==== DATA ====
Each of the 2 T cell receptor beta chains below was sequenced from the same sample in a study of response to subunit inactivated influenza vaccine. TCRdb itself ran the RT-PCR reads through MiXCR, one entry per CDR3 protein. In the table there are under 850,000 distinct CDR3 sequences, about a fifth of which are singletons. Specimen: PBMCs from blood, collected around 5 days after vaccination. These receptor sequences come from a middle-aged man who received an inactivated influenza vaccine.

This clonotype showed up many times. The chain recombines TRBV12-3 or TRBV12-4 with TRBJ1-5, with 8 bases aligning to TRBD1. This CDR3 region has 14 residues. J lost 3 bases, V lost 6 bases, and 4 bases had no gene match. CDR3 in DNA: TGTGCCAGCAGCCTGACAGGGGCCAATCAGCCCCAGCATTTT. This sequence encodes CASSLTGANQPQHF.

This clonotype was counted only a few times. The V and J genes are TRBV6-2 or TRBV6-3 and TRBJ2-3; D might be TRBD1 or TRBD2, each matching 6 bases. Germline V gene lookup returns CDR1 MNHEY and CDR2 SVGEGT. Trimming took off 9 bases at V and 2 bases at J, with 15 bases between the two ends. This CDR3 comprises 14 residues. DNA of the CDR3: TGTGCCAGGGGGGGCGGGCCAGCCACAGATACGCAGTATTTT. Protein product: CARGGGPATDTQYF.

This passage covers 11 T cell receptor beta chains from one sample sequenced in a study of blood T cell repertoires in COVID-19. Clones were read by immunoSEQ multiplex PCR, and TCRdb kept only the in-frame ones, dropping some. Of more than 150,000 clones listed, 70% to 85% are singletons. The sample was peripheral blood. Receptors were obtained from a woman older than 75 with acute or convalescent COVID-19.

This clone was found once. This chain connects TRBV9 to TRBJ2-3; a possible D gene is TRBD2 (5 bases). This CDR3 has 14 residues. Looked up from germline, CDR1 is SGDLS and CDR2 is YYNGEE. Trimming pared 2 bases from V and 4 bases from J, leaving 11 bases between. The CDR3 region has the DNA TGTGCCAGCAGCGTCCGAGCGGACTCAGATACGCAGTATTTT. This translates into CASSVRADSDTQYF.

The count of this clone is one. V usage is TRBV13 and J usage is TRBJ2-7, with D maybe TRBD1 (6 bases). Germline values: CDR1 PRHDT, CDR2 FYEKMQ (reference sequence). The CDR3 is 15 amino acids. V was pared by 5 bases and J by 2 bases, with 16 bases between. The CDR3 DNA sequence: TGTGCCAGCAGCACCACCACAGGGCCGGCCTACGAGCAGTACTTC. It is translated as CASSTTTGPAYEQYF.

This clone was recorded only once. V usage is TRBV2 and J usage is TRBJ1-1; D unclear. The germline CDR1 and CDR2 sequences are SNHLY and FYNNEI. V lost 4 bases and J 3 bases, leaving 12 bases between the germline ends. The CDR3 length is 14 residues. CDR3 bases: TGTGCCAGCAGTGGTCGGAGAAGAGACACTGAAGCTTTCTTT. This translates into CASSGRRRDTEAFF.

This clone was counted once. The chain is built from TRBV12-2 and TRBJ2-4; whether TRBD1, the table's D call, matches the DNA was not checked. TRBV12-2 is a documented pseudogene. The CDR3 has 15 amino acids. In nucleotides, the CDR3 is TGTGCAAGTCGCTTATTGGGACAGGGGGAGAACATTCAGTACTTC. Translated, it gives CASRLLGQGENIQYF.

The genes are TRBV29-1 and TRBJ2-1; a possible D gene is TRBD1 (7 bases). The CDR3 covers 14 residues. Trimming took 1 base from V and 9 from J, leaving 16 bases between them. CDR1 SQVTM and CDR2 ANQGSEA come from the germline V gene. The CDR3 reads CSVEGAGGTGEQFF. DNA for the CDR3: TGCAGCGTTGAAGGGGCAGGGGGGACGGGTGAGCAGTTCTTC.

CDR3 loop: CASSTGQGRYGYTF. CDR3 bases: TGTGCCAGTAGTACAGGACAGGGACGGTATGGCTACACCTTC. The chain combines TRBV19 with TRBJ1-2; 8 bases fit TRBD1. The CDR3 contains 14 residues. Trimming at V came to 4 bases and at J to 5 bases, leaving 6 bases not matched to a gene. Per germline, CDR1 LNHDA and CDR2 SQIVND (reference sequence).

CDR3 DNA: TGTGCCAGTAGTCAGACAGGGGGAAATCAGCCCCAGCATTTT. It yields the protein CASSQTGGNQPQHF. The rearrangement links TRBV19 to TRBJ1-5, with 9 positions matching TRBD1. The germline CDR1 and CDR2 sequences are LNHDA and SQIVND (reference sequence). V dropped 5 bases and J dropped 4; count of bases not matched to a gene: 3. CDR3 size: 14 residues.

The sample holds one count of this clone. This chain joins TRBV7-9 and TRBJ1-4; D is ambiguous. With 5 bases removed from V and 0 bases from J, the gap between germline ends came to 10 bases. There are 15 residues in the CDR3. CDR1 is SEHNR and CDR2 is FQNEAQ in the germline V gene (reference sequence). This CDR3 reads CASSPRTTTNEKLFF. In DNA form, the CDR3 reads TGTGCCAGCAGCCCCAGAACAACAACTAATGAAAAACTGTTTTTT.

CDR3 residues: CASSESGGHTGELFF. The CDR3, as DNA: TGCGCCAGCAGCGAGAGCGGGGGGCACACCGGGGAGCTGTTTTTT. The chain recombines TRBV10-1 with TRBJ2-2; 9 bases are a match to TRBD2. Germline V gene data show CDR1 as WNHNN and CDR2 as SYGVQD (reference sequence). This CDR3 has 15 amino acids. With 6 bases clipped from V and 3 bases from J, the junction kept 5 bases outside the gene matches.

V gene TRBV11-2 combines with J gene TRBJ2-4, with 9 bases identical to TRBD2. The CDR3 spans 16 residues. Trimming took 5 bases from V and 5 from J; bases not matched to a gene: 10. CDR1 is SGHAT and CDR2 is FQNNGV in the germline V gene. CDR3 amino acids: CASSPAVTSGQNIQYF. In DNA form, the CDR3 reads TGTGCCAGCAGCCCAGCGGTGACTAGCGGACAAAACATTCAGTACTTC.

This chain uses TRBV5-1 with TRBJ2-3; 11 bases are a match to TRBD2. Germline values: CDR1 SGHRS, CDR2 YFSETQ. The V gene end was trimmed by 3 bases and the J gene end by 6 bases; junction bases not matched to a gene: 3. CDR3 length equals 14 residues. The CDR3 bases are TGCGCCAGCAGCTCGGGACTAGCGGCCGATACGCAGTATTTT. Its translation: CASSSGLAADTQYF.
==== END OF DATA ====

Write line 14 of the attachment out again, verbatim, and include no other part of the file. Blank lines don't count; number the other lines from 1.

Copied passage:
V gene TRBV11-2 combines with J gene TRBJ2-4, with 9 bases identical to TRBD2. The CDR3 spans 16 residues. Trimming took 5 bases from V and 5 from J; bases not matched to a gene: 10. CDR1 is SGHAT and CDR2 is FQNNGV in the germline V gene. CDR3 amino acids: CASSPAVTSGQNIQYF. In DNA form, the CDR3 reads TGTGCCAGCAGCCCAGCGGTGACTAGCGGACAAAACATTCAGTACTTC.